First Community Dialogue Meeting came to consensus on need for better communication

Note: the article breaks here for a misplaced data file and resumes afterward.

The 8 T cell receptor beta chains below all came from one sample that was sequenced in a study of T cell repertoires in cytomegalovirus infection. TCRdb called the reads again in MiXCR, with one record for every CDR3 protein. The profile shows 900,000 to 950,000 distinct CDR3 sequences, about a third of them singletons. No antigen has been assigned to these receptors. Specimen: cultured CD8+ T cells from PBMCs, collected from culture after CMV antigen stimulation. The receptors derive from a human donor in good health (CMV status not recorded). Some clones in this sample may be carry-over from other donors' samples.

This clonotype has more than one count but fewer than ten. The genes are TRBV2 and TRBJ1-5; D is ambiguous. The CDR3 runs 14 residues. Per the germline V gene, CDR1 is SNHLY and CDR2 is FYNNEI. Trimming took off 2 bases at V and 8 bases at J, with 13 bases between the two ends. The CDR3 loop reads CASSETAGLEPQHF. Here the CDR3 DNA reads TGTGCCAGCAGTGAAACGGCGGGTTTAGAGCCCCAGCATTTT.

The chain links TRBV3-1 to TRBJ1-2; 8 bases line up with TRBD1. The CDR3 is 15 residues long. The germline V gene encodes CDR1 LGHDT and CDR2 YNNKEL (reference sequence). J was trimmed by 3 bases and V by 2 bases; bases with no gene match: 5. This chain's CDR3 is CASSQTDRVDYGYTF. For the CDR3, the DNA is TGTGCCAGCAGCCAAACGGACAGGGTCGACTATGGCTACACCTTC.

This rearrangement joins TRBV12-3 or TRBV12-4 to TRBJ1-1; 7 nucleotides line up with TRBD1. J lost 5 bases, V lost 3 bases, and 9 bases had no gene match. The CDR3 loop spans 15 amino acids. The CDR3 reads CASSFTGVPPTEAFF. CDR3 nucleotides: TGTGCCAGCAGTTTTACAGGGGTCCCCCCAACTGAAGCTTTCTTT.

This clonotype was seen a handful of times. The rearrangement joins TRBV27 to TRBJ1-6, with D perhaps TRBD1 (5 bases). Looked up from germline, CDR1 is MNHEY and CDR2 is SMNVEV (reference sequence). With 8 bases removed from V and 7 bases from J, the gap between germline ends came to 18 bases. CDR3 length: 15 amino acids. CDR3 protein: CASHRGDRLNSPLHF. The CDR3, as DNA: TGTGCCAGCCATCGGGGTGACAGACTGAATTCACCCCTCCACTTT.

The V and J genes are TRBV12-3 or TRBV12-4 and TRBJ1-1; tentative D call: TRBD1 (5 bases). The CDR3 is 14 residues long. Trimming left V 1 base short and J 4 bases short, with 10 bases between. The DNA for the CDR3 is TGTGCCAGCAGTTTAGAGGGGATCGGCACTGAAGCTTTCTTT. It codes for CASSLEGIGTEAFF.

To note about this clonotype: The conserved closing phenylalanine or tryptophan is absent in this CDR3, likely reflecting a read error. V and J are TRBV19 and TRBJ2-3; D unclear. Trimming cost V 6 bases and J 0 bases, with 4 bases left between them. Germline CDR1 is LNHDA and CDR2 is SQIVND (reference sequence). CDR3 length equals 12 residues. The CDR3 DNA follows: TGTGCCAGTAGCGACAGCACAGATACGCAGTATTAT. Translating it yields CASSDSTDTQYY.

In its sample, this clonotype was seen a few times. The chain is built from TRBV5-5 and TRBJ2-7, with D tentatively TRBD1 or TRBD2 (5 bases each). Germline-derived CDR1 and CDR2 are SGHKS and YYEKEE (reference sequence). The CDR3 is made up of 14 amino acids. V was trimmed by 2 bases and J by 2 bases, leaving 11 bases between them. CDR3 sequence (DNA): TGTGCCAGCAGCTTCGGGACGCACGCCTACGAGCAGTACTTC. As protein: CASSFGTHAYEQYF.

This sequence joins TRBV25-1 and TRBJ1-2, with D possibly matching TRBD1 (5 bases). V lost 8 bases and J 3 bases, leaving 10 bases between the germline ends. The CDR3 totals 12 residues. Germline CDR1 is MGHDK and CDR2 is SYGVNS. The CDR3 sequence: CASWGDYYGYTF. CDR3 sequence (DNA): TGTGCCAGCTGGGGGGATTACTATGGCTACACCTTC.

Thursday night was a get to your neighbor night at the first of four community dialogues to address racial tensions in the area and nearly four- dozen county residents attended. At the end of the night, the consensus of the group was a need for better communications between communities to begin the problem-solving process. Held at the Central Wyoming College Intertribal Education and Community Center, the participants broke into three groups to find common ground among themselves, share their stories and listen to the others. [image: Inline image 1] “This will help set the stage for better communication and problem solving,” said Rosa Salamanca of Denver from the U.S. Department of Justice Community Relations Service. The community dialogue process was initiated after a July shooting at the Center of Hope Alcohol Treatment Center in which a City of Riverton Parks Employee shot two Native American men, killing one and seriously wounding the other. The man, Roy Clyde, pleaded guilty to the crime and agreed to a life prison sentence without parole. At the time, he said that he was tired of cleaning up after homeless people in the parks. The two men shot, however, were not homeless. [image: Inline image 2] Participants came from all walks of life and represented Tribal members and other interested county residents. The City of Riverton, which informally hosted this first session, was represented by: Mayor Lars Baker, Council members Lee Martinez, Martin Canaan, Holly Jibben and Sean Peterson. Lander Mayor Del McOmie was also present as was former Riverton Mayor Ron Warpness. The next step in the dialogue process is to determine where the community is at and what are the different experiences in each community, which leads to better understanding. The next meeting will be held in January in Lander. #county10 #news